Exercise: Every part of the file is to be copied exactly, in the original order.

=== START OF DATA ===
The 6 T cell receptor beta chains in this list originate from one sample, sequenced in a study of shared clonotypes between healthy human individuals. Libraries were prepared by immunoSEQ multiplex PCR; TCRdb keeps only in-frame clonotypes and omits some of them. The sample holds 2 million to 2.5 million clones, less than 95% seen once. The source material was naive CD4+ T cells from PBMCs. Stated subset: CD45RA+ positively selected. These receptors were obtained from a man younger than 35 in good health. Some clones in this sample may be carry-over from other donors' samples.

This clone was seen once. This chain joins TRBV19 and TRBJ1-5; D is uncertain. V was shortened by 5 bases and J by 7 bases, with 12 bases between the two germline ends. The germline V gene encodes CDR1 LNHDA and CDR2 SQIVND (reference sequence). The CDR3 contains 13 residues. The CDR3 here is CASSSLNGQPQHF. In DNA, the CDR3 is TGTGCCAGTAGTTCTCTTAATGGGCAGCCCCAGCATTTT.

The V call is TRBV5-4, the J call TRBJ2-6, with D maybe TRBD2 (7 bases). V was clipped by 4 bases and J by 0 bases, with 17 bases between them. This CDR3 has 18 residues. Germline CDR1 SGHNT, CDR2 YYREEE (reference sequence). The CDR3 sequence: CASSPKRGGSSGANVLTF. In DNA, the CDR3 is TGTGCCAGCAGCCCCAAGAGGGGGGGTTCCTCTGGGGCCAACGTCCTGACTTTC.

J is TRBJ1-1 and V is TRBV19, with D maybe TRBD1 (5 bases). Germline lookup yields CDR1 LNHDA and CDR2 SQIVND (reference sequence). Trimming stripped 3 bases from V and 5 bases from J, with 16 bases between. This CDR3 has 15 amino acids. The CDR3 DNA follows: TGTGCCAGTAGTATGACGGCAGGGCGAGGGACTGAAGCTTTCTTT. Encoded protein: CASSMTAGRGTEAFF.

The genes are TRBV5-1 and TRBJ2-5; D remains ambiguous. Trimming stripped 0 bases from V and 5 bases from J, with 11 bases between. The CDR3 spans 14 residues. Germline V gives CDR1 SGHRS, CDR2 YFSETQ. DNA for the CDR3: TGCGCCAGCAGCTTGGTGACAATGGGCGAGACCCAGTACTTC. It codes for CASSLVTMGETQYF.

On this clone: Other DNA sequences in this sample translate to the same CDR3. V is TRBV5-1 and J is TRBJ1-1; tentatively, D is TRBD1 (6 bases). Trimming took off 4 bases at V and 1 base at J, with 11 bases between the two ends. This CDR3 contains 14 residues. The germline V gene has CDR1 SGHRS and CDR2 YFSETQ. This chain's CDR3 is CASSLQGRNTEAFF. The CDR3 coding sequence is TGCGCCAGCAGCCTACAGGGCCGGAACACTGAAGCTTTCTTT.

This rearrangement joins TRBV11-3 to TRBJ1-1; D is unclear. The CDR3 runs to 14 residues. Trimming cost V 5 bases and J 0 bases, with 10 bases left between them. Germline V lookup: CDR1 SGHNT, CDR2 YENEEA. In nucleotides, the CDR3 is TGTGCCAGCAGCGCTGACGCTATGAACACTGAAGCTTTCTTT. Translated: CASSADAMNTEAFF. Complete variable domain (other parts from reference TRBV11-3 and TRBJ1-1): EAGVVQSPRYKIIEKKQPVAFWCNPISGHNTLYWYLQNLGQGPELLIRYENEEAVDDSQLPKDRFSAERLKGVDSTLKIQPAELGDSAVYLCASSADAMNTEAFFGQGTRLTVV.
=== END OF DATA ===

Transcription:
The 6 T cell receptor beta chains in this list originate from one sample, sequenced in a study of shared clonotypes between healthy human individuals. Libraries were prepared by immunoSEQ multiplex PCR; TCRdb keeps only in-frame clonotypes and omits some of them. The sample holds 2 million to 2.5 million clones, less than 95% seen once. The source material was naive CD4+ T cells from PBMCs. Stated subset: CD45RA+ positively selected. These receptors were obtained from a man younger than 35 in good health. Some clones in this sample may be carry-over from other donors' samples.

This clone was seen once. This chain joins TRBV19 and TRBJ1-5; D is uncertain. V was shortened by 5 bases and J by 7 bases, with 12 bases between the two germline ends. The germline V gene encodes CDR1 LNHDA and CDR2 SQIVND (reference sequence). The CDR3 contains 13 residues. The CDR3 here is CASSSLNGQPQHF. In DNA, the CDR3 is TGTGCCAGTAGTTCTCTTAATGGGCAGCCCCAGCATTTT.

The V call is TRBV5-4, the J call TRBJ2-6, with D maybe TRBD2 (7 bases). V was clipped by 4 bases and J by 0 bases, with 17 bases between them. This CDR3 has 18 residues. Germline CDR1 SGHNT, CDR2 YYREEE (reference sequence). The CDR3 sequence: CASSPKRGGSSGANVLTF. In DNA, the CDR3 is TGTGCCAGCAGCCCCAAGAGGGGGGGTTCCTCTGGGGCCAACGTCCTGACTTTC.

J is TRBJ1-1 and V is TRBV19, with D maybe TRBD1 (5 bases). Germline lookup yields CDR1 LNHDA and CDR2 SQIVND (reference sequence). Trimming stripped 3 bases from V and 5 bases from J, with 16 bases between. This CDR3 has 15 amino acids. The CDR3 DNA follows: TGTGCCAGTAGTATGACGGCAGGGCGAGGGACTGAAGCTTTCTTT. Encoded protein: CASSMTAGRGTEAFF.

The genes are TRBV5-1 and TRBJ2-5; D remains ambiguous. Trimming stripped 0 bases from V and 5 bases from J, with 11 bases between. The CDR3 spans 14 residues. Germline V gives CDR1 SGHRS, CDR2 YFSETQ. DNA for the CDR3: TGCGCCAGCAGCTTGGTGACAATGGGCGAGACCCAGTACTTC. It codes for CASSLVTMGETQYF.

On this clone: Other DNA sequences in this sample translate to the same CDR3. V is TRBV5-1 and J is TRBJ1-1; tentatively, D is TRBD1 (6 bases). Trimming took off 4 bases at V and 1 base at J, with 11 bases between the two ends. This CDR3 contains 14 residues. The germline V gene has CDR1 SGHRS and CDR2 YFSETQ. This chain's CDR3 is CASSLQGRNTEAFF. The CDR3 coding sequence is TGCGCCAGCAGCCTACAGGGCCGGAACACTGAAGCTTTCTTT.

This rearrangement joins TRBV11-3 to TRBJ1-1; D is unclear. The CDR3 runs to 14 residues. Trimming cost V 5 bases and J 0 bases, with 10 bases left between them. Germline V lookup: CDR1 SGHNT, CDR2 YENEEA. In nucleotides, the CDR3 is TGTGCCAGCAGCGCTGACGCTATGAACACTGAAGCTTTCTTT. Translated: CASSADAMNTEAFF. Complete variable domain (other parts from reference TRBV11-3 and TRBJ1-1): EAGVVQSPRYKIIEKKQPVAFWCNPISGHNTLYWYLQNLGQGPELLIRYENEEAVDDSQLPKDRFSAERLKGVDSTLKIQPAELGDSAVYLCASSADAMNTEAFFGQGTRLTVV.